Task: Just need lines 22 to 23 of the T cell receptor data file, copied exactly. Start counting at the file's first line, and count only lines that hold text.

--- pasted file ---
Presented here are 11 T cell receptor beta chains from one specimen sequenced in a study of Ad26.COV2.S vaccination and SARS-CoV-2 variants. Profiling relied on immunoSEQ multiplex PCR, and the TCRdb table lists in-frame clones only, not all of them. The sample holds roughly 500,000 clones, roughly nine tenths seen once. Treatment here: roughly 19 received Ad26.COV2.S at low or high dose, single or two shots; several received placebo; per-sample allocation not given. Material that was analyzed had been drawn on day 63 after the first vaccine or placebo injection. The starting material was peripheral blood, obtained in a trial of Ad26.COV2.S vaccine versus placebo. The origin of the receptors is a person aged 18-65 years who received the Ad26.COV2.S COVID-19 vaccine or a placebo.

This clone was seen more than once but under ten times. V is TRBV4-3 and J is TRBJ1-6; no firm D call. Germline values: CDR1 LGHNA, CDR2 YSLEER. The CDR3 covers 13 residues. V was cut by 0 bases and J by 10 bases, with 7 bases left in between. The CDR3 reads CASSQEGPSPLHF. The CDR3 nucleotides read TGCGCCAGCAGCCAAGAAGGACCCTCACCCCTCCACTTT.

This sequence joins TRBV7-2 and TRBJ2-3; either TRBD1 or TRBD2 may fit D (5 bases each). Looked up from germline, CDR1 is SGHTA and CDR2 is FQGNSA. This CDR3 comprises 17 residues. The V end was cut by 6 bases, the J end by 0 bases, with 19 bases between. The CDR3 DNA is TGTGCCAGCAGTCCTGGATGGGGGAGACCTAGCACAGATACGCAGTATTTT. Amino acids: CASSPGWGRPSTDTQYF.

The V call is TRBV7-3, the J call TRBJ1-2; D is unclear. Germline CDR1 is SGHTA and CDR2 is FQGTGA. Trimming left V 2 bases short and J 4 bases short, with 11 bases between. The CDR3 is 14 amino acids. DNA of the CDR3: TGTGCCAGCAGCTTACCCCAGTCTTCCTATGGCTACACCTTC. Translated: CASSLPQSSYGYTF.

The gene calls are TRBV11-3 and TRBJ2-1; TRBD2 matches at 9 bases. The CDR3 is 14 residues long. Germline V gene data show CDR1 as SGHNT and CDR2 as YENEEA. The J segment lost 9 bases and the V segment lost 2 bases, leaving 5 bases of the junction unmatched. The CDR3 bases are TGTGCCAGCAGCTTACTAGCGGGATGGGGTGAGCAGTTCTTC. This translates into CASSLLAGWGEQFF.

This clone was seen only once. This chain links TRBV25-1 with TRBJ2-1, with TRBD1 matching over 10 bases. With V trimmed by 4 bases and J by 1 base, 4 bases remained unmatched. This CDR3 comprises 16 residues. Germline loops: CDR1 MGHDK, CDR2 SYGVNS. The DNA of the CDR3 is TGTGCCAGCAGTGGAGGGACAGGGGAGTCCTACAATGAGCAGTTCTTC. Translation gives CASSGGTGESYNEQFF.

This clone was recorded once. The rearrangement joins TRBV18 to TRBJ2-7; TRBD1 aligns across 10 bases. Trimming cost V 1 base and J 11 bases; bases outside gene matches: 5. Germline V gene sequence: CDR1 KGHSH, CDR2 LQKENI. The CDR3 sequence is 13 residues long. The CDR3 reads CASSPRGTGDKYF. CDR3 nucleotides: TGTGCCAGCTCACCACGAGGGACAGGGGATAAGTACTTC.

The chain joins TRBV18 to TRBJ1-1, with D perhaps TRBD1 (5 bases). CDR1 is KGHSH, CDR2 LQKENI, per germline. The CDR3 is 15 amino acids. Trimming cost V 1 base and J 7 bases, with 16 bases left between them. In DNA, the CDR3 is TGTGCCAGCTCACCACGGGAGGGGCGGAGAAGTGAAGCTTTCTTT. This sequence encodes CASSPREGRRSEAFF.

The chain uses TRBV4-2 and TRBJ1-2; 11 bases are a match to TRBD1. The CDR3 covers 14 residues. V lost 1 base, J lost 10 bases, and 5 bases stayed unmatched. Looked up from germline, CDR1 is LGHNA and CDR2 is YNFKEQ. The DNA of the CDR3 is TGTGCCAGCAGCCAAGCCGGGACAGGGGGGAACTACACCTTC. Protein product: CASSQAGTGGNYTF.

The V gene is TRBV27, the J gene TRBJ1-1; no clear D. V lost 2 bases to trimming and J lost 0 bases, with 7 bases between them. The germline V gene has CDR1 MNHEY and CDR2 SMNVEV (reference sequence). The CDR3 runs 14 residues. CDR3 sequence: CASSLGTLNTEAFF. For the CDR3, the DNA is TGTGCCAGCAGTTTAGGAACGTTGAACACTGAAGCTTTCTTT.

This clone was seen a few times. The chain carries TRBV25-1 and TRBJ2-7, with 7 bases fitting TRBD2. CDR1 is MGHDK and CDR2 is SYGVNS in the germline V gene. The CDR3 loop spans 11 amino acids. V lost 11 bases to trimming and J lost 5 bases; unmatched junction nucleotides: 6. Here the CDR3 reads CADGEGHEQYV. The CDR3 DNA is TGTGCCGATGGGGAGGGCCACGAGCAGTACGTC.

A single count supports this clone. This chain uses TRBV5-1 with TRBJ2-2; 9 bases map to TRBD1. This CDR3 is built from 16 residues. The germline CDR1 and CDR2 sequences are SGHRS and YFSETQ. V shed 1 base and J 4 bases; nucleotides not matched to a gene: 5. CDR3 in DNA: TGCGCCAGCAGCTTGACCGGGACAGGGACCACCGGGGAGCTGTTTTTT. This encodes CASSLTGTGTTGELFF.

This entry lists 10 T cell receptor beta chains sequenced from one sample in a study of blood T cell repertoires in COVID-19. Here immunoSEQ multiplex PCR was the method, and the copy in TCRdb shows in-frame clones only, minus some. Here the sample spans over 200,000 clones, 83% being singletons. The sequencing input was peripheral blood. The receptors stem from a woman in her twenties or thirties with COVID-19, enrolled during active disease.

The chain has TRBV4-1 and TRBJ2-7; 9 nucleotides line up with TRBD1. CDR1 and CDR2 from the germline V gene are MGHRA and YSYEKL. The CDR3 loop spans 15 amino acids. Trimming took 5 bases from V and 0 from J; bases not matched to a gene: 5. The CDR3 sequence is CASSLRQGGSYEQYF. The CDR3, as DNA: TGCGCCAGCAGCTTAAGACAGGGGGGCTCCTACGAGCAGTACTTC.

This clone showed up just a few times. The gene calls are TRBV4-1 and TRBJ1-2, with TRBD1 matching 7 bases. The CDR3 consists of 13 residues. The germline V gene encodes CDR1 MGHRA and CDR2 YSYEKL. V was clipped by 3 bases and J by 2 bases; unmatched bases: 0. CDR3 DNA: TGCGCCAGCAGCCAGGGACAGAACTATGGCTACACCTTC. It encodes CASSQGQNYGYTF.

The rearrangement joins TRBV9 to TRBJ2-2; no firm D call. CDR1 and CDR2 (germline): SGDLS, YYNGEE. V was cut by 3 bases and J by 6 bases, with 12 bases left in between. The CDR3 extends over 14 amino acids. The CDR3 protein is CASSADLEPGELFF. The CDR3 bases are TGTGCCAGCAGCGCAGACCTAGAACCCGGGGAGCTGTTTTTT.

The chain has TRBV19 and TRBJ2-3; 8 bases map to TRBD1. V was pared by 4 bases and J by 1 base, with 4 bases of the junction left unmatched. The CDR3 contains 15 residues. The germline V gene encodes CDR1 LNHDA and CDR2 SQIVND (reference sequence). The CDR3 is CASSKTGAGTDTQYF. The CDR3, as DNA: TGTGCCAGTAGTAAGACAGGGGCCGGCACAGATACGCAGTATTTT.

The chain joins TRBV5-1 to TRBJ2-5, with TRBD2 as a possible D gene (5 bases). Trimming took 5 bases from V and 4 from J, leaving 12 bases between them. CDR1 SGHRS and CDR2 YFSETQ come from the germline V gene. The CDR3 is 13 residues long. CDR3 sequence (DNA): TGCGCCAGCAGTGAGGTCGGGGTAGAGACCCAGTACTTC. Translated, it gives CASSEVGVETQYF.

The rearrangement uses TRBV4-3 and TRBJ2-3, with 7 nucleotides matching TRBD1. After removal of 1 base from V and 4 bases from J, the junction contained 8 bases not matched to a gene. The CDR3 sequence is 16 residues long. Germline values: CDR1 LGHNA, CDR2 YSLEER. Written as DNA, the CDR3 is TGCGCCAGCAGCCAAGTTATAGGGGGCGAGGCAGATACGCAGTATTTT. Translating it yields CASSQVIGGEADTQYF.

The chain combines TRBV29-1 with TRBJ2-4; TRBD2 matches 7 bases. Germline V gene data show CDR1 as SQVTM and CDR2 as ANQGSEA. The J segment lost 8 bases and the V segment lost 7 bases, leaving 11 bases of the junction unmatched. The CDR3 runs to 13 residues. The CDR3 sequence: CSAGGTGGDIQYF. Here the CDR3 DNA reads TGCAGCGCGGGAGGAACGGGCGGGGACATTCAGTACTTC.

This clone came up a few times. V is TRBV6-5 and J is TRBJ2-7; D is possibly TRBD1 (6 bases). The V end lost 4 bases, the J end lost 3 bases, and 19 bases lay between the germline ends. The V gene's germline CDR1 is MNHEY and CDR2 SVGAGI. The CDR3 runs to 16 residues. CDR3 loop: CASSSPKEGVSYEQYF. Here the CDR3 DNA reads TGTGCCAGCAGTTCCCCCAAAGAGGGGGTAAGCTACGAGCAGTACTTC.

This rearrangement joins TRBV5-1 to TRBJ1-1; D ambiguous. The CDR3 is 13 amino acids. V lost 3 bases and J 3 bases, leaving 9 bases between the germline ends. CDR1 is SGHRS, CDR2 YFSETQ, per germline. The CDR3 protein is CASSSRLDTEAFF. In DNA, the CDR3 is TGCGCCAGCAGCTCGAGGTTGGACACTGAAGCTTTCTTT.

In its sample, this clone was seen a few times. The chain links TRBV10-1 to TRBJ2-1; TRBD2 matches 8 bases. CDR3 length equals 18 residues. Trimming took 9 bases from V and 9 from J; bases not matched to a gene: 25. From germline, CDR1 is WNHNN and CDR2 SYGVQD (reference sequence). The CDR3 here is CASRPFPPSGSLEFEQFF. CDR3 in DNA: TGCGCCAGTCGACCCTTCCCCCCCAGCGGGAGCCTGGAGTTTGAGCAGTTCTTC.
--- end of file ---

This rearrangement joins TRBV5-1 to TRBJ1-1; D ambiguous. The CDR3 is 13 amino acids. V lost 3 bases and J 3 bases, leaving 9 bases between the germline ends. CDR1 is SGHRS, CDR2 YFSETQ, per germline. The CDR3 protein is CASSSRLDTEAFF. In DNA, the CDR3 is TGCGCCAGCAGCTCGAGGTTGGACACTGAAGCTTTCTTT.

In its sample, this clone was seen a few times. The chain links TRBV10-1 to TRBJ2-1; TRBD2 matches 8 bases. CDR3 length equals 18 residues. Trimming took 9 bases from V and 9 from J; bases not matched to a gene: 25. From germline, CDR1 is WNHNN and CDR2 SYGVQD (reference sequence). The CDR3 here is CASRPFPPSGSLEFEQFF. CDR3 in DNA: TGCGCCAGTCGACCCTTCCCCCCCAGCGGGAGCCTGGAGTTTGAGCAGTTCTTC.